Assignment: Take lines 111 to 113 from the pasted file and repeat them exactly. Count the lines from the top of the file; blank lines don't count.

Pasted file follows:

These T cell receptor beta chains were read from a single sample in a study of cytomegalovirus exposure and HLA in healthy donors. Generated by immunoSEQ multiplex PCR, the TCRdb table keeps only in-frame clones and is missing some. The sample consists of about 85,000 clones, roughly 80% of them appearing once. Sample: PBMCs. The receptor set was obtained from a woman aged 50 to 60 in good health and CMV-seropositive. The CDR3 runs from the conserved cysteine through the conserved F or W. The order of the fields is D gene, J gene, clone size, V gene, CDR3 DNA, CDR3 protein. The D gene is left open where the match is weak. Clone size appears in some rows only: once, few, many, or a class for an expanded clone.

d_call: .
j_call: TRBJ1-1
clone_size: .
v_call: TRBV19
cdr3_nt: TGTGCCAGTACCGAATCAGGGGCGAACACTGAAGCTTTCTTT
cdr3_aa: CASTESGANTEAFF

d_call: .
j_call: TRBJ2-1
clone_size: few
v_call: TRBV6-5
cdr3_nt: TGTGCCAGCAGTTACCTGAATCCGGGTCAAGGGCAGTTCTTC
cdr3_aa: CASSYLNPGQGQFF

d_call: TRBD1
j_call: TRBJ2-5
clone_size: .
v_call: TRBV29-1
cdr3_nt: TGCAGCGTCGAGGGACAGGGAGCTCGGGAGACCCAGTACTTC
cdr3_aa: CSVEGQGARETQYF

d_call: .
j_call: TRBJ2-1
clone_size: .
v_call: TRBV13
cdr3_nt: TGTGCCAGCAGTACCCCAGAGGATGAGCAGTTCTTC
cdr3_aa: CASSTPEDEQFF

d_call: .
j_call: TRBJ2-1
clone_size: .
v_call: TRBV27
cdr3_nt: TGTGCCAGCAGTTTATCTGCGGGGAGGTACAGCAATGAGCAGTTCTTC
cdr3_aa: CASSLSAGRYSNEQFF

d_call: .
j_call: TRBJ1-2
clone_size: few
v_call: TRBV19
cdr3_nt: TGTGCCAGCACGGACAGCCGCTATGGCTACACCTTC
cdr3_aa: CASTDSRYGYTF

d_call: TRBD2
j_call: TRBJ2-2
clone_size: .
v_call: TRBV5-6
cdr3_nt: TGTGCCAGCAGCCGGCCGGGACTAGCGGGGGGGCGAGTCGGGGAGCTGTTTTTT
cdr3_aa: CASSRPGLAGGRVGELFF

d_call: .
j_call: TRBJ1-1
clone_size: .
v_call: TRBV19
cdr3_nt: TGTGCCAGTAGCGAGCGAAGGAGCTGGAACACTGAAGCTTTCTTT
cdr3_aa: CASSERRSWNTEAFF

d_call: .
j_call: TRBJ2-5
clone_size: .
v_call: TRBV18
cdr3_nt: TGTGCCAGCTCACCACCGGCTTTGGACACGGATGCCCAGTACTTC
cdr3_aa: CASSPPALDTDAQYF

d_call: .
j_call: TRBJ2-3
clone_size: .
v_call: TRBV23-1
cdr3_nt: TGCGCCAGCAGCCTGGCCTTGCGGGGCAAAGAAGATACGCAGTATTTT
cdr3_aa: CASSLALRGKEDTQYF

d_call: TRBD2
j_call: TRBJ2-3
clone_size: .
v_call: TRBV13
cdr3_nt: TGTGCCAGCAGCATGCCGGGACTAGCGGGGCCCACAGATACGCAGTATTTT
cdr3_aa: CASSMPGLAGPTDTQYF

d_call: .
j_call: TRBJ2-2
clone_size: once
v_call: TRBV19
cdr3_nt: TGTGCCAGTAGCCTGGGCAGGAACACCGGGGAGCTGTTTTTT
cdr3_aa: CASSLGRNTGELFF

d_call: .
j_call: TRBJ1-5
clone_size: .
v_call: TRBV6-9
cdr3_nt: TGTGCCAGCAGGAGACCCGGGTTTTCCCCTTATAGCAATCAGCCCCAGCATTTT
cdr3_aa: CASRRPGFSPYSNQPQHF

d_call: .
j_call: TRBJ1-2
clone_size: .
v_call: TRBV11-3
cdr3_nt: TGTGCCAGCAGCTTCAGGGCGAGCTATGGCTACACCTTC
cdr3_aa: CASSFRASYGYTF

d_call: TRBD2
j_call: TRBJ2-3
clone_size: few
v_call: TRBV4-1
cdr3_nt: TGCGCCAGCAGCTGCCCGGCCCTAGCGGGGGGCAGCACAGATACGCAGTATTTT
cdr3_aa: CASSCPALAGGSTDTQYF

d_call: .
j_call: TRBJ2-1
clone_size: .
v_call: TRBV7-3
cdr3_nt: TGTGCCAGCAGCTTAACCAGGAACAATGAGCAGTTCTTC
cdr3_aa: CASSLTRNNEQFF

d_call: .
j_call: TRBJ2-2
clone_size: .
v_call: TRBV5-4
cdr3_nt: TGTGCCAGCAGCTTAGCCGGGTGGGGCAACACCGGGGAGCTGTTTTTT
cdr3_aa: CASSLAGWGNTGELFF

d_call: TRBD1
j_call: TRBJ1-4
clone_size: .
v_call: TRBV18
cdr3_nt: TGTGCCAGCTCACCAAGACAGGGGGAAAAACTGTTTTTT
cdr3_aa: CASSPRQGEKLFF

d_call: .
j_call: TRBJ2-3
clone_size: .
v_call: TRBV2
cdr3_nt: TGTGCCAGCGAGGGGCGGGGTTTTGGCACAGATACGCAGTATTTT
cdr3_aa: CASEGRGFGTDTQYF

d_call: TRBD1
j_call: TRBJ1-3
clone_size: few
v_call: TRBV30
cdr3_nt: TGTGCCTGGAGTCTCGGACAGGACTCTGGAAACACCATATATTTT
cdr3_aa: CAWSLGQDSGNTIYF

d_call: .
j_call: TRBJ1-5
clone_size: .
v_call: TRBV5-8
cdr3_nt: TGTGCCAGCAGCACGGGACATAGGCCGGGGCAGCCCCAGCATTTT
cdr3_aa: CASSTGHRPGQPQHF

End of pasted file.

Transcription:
j_call: TRBJ2-3
clone_size: .
v_call: TRBV2